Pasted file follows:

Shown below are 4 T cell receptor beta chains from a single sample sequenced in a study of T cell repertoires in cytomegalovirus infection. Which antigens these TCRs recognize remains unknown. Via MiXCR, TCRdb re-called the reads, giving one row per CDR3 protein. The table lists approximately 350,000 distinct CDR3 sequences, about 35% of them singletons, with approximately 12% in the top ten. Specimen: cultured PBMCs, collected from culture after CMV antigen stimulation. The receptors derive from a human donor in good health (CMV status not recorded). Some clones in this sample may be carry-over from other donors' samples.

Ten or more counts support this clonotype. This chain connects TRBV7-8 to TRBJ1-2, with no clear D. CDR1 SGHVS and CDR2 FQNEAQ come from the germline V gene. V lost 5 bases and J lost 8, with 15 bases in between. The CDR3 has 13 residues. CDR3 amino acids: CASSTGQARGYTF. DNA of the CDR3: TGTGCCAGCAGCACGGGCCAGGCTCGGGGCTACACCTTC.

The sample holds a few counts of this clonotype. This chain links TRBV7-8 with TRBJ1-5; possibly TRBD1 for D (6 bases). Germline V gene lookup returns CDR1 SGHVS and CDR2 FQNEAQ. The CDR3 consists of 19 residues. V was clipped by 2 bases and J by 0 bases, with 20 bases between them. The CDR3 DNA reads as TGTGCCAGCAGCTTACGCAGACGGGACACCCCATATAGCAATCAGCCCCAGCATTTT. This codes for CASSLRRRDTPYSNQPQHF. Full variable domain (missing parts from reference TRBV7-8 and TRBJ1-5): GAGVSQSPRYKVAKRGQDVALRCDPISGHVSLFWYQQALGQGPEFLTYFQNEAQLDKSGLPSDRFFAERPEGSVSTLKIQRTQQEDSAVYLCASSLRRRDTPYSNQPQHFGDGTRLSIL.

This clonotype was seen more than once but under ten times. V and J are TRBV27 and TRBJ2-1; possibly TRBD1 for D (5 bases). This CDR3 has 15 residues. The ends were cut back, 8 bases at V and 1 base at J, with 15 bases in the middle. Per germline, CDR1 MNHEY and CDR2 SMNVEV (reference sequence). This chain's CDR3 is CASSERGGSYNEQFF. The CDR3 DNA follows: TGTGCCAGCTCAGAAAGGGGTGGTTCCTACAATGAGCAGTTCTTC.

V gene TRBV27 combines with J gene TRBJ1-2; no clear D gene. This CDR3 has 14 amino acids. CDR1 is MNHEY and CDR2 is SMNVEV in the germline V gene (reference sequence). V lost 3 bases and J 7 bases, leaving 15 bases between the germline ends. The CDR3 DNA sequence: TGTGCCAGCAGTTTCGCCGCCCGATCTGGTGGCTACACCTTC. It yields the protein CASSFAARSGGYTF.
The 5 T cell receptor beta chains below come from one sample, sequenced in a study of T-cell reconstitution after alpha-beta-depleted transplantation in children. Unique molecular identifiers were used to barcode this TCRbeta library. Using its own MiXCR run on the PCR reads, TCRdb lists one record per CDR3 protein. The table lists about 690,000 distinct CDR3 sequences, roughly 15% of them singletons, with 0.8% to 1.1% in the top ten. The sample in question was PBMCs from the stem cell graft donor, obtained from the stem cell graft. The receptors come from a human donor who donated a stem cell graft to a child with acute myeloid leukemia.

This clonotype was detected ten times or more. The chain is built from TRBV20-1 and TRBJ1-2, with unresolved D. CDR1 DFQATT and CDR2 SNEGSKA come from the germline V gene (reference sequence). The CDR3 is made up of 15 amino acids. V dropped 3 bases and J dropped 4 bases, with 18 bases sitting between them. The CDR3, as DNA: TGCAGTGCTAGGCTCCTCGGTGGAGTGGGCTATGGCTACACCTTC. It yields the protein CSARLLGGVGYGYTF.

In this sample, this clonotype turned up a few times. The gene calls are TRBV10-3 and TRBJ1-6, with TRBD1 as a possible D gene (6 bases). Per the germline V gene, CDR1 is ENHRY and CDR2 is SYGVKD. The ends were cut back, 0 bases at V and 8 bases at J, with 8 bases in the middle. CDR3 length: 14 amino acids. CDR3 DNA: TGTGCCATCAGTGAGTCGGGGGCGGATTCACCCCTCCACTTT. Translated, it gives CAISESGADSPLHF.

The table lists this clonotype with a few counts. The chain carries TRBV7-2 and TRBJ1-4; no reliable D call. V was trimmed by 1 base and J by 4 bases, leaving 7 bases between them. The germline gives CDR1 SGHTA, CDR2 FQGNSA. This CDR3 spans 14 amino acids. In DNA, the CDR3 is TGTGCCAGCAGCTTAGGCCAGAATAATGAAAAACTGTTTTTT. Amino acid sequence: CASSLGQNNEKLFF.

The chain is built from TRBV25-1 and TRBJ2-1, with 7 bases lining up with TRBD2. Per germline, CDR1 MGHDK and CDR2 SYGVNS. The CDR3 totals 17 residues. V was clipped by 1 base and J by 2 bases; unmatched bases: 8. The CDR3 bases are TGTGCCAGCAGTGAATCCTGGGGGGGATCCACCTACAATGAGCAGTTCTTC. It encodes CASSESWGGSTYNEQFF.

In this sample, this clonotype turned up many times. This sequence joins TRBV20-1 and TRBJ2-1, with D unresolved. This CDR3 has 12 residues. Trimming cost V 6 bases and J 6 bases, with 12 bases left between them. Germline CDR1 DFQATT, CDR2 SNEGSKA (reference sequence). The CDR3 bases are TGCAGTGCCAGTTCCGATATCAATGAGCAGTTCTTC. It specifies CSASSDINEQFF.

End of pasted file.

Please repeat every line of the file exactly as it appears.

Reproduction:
Shown below are 4 T cell receptor beta chains from a single sample sequenced in a study of T cell repertoires in cytomegalovirus infection. Which antigens these TCRs recognize remains unknown. Via MiXCR, TCRdb re-called the reads, giving one row per CDR3 protein. The table lists approximately 350,000 distinct CDR3 sequences, about 35% of them singletons, with approximately 12% in the top ten. Specimen: cultured PBMCs, collected from culture after CMV antigen stimulation. The receptors derive from a human donor in good health (CMV status not recorded). Some clones in this sample may be carry-over from other donors' samples.

Ten or more counts support this clonotype. This chain connects TRBV7-8 to TRBJ1-2, with no clear D. CDR1 SGHVS and CDR2 FQNEAQ come from the germline V gene. V lost 5 bases and J lost 8, with 15 bases in between. The CDR3 has 13 residues. CDR3 amino acids: CASSTGQARGYTF. DNA of the CDR3: TGTGCCAGCAGCACGGGCCAGGCTCGGGGCTACACCTTC.

The sample holds a few counts of this clonotype. This chain links TRBV7-8 with TRBJ1-5; possibly TRBD1 for D (6 bases). Germline V gene lookup returns CDR1 SGHVS and CDR2 FQNEAQ. The CDR3 consists of 19 residues. V was clipped by 2 bases and J by 0 bases, with 20 bases between them. The CDR3 DNA reads as TGTGCCAGCAGCTTACGCAGACGGGACACCCCATATAGCAATCAGCCCCAGCATTTT. This codes for CASSLRRRDTPYSNQPQHF. Full variable domain (missing parts from reference TRBV7-8 and TRBJ1-5): GAGVSQSPRYKVAKRGQDVALRCDPISGHVSLFWYQQALGQGPEFLTYFQNEAQLDKSGLPSDRFFAERPEGSVSTLKIQRTQQEDSAVYLCASSLRRRDTPYSNQPQHFGDGTRLSIL.

This clonotype was seen more than once but under ten times. V and J are TRBV27 and TRBJ2-1; possibly TRBD1 for D (5 bases). This CDR3 has 15 residues. The ends were cut back, 8 bases at V and 1 base at J, with 15 bases in the middle. Per germline, CDR1 MNHEY and CDR2 SMNVEV (reference sequence). This chain's CDR3 is CASSERGGSYNEQFF. The CDR3 DNA follows: TGTGCCAGCTCAGAAAGGGGTGGTTCCTACAATGAGCAGTTCTTC.

V gene TRBV27 combines with J gene TRBJ1-2; no clear D gene. This CDR3 has 14 amino acids. CDR1 is MNHEY and CDR2 is SMNVEV in the germline V gene (reference sequence). V lost 3 bases and J 7 bases, leaving 15 bases between the germline ends. The CDR3 DNA sequence: TGTGCCAGCAGTTTCGCCGCCCGATCTGGTGGCTACACCTTC. It yields the protein CASSFAARSGGYTF.
The 5 T cell receptor beta chains below come from one sample, sequenced in a study of T-cell reconstitution after alpha-beta-depleted transplantation in children. Unique molecular identifiers were used to barcode this TCRbeta library. Using its own MiXCR run on the PCR reads, TCRdb lists one record per CDR3 protein. The table lists about 690,000 distinct CDR3 sequences, roughly 15% of them singletons, with 0.8% to 1.1% in the top ten. The sample in question was PBMCs from the stem cell graft donor, obtained from the stem cell graft. The receptors come from a human donor who donated a stem cell graft to a child with acute myeloid leukemia.

This clonotype was detected ten times or more. The chain is built from TRBV20-1 and TRBJ1-2, with unresolved D. CDR1 DFQATT and CDR2 SNEGSKA come from the germline V gene (reference sequence). The CDR3 is made up of 15 amino acids. V dropped 3 bases and J dropped 4 bases, with 18 bases sitting between them. The CDR3, as DNA: TGCAGTGCTAGGCTCCTCGGTGGAGTGGGCTATGGCTACACCTTC. It yields the protein CSARLLGGVGYGYTF.

In this sample, this clonotype turned up a few times. The gene calls are TRBV10-3 and TRBJ1-6, with TRBD1 as a possible D gene (6 bases). Per the germline V gene, CDR1 is ENHRY and CDR2 is SYGVKD. The ends were cut back, 0 bases at V and 8 bases at J, with 8 bases in the middle. CDR3 length: 14 amino acids. CDR3 DNA: TGTGCCATCAGTGAGTCGGGGGCGGATTCACCCCTCCACTTT. Translated, it gives CAISESGADSPLHF.

The table lists this clonotype with a few counts. The chain carries TRBV7-2 and TRBJ1-4; no reliable D call. V was trimmed by 1 base and J by 4 bases, leaving 7 bases between them. The germline gives CDR1 SGHTA, CDR2 FQGNSA. This CDR3 spans 14 amino acids. In DNA, the CDR3 is TGTGCCAGCAGCTTAGGCCAGAATAATGAAAAACTGTTTTTT. Amino acid sequence: CASSLGQNNEKLFF.

The chain is built from TRBV25-1 and TRBJ2-1, with 7 bases lining up with TRBD2. Per germline, CDR1 MGHDK and CDR2 SYGVNS. The CDR3 totals 17 residues. V was clipped by 1 base and J by 2 bases; unmatched bases: 8. The CDR3 bases are TGTGCCAGCAGTGAATCCTGGGGGGGATCCACCTACAATGAGCAGTTCTTC. It encodes CASSESWGGSTYNEQFF.

In this sample, this clonotype turned up many times. This sequence joins TRBV20-1 and TRBJ2-1, with D unresolved. This CDR3 has 12 residues. Trimming cost V 6 bases and J 6 bases, with 12 bases left between them. Germline CDR1 DFQATT, CDR2 SNEGSKA (reference sequence). The CDR3 bases are TGCAGTGCCAGTTCCGATATCAATGAGCAGTTCTTC. It specifies CSASSDINEQFF.